Whilst many motorists are struggling to keep their cars on the road with escalating fuel prices and austerity measures affecting their daily living. Your friendly DVLA tax officers are hammering drivers for no vehicle tax when their sister department the DVA, are failing to provide a decent wait time for MOT’s.

Clearly, the law does not allow a vehicle to remain on a public road whilst it has no valid MOT but the Government made an allowance last year during the peak of the virus and yet when the next available appointment was the 30th November 2022 (Checked 8th July 2022).

During this current peak in Corona Virus cases, the DVA are unable to provide MOTs in any sort of reasonable timeframe.  In many cases drivers are waiting some 4 months for tests to be carried out.

One woman from Bangor, a mother with a young family explained.

I have a young family, and my tax expires at the end of July, I applied for my test two months ago and I have received a date test for the 15th of September 2022.

For the whole of the summer, I will have no car. I also look after my elderly father who is disabled, and I will be unable to visit him.  What on earth am I supposed to do, I can’t make any hospital visits and I will struggle to care for my family”

The PSNI was asked about the situation, and Roads Policing Chief Inspector Graham Dodds said: “DVA will make every effort to secure an MOT test date for any motorist whose MOT is due to expire. In the event police encounter a vehicle with no current MOT, so long as we can ascertain that a vehicle is roadworthy, has a forthcoming MOT test date and is not SORNED, then the police will not take any further action. Every driver has a responsibility to ensure their vehicle is roadworthy.

The kind-hearted DVLA in Swansea have said they will prosecute all drivers who fail to tax their vehicles.

If you have been able to TAX and MOT your car then you may find that driving across to Europe may be a cheaper option for you than flying. Considering the dreadful delays at many airports, driving could in some cases be a quicker option.

Disastrous airline cancellations and disruption at airports across the country are putting hundreds of thousands of holidays at risk this summer. But according to the used car buying service, ChooseMyCar.com, all hope is not lost.

Using some of the UK’s favourite holiday destinations, ChooseMyCar has calculated the cost and time difference between flying and driving to our summer breaks. What they found is that taking the car can actually be just as cost-effective as hopping on a plane – with the added bonus of knowing your car trip won’t be cancelled.

UK airports have faced utter chaos in the last few days, with renowned airlines such as British Airways opting to halt tens of thousands of flights over the coming days and weeks. The decision by several airports to not fine airlines for cancelling their slots has allowed several airlines to ground swathes of flights without facing penalties.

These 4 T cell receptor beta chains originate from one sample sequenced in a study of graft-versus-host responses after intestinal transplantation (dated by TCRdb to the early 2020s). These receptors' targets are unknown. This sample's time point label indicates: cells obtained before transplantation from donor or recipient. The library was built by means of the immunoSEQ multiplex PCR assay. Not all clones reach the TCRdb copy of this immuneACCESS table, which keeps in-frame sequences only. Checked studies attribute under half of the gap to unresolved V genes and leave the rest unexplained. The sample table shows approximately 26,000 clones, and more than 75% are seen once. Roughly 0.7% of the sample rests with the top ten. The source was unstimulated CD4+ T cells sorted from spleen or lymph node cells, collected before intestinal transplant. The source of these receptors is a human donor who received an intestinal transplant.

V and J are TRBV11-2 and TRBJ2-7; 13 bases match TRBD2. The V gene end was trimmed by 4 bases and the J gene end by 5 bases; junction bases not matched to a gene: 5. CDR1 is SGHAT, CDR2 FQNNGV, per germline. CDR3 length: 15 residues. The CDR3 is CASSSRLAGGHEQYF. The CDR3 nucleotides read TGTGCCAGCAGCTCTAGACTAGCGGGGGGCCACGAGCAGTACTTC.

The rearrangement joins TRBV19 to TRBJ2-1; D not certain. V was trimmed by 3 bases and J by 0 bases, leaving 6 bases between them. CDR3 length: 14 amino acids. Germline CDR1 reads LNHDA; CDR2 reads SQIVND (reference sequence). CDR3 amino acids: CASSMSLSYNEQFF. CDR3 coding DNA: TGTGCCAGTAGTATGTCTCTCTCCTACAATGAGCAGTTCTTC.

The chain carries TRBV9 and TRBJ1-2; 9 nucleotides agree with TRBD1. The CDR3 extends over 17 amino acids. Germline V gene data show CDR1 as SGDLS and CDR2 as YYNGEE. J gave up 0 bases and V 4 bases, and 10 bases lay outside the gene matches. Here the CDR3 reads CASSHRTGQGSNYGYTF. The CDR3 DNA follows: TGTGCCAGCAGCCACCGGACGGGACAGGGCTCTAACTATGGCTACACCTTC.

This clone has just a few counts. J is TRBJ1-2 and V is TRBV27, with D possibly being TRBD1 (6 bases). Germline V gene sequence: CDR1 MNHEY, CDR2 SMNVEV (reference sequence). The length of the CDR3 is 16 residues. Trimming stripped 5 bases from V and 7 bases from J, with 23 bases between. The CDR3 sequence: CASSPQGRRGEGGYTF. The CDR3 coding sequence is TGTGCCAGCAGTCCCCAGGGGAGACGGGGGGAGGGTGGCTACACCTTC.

British holidaymakers are now facing tough decisions over whether to risk booking flights abroad for their summer holiday – but driving is a surprisingly viable alternative. Using Stratford upon Avon as a starting point in the UK, ChooseMyCar found that some European destinations were actually cheaper to get to via car – especially when factoring in the costs of hiring cars if you opt to fly instead.

One destination explored is the popular Spanish resort town of Salou. According to the research, flying to Salou as a family of four would incur costs of over £2,000, and would take approximately 14 hours from start to finish. Yet the same journey via car would cost just £1100 – and only take an extra three hours.

Other popular summer destinations that have been explored include:

  • Nice: 12 hours and £2270 to fly, compared to 15 hours and £1134 to drive
  • Malaga: 12 hours and £2100 to fly, compared to 24 hours and £1440 to drive
  • Naples: 13 hours and £2600 to fly, compared to 22 hours and £1450 to drive
  • Algarve: 14 hours and £2270 to fly, compared to 48 hours and £1640 to drive
  • La Rochelle: 10 hours and £2370 to fly, compared to 11 hours and £723 to drive
  • Zandvoort: 9 hours and £2420 to fly, compared to 8 hours and £549 to drive

Founder of ChooseMyCar.com, Nick Zapolski, said that the research gave many families hope that they could still enjoy a holiday abroad this summer.

“It’s not surprising that many people have decided not to bother going away because of all the airport chaos and risk of cancellations.

“But driving can actually be a great way of seeing Europe, as well as having no risk of cancellations. I for one would be happy to spend a bit more time and money if it meant guaranteeing a break away for me and my family.”

More details on these trips can be found at ChooseMyCar, seehttps://choosemycar.com/resources/news/drive-to-europe-how-much-does-it-cost-and-is-it-cheaper-than-flying.

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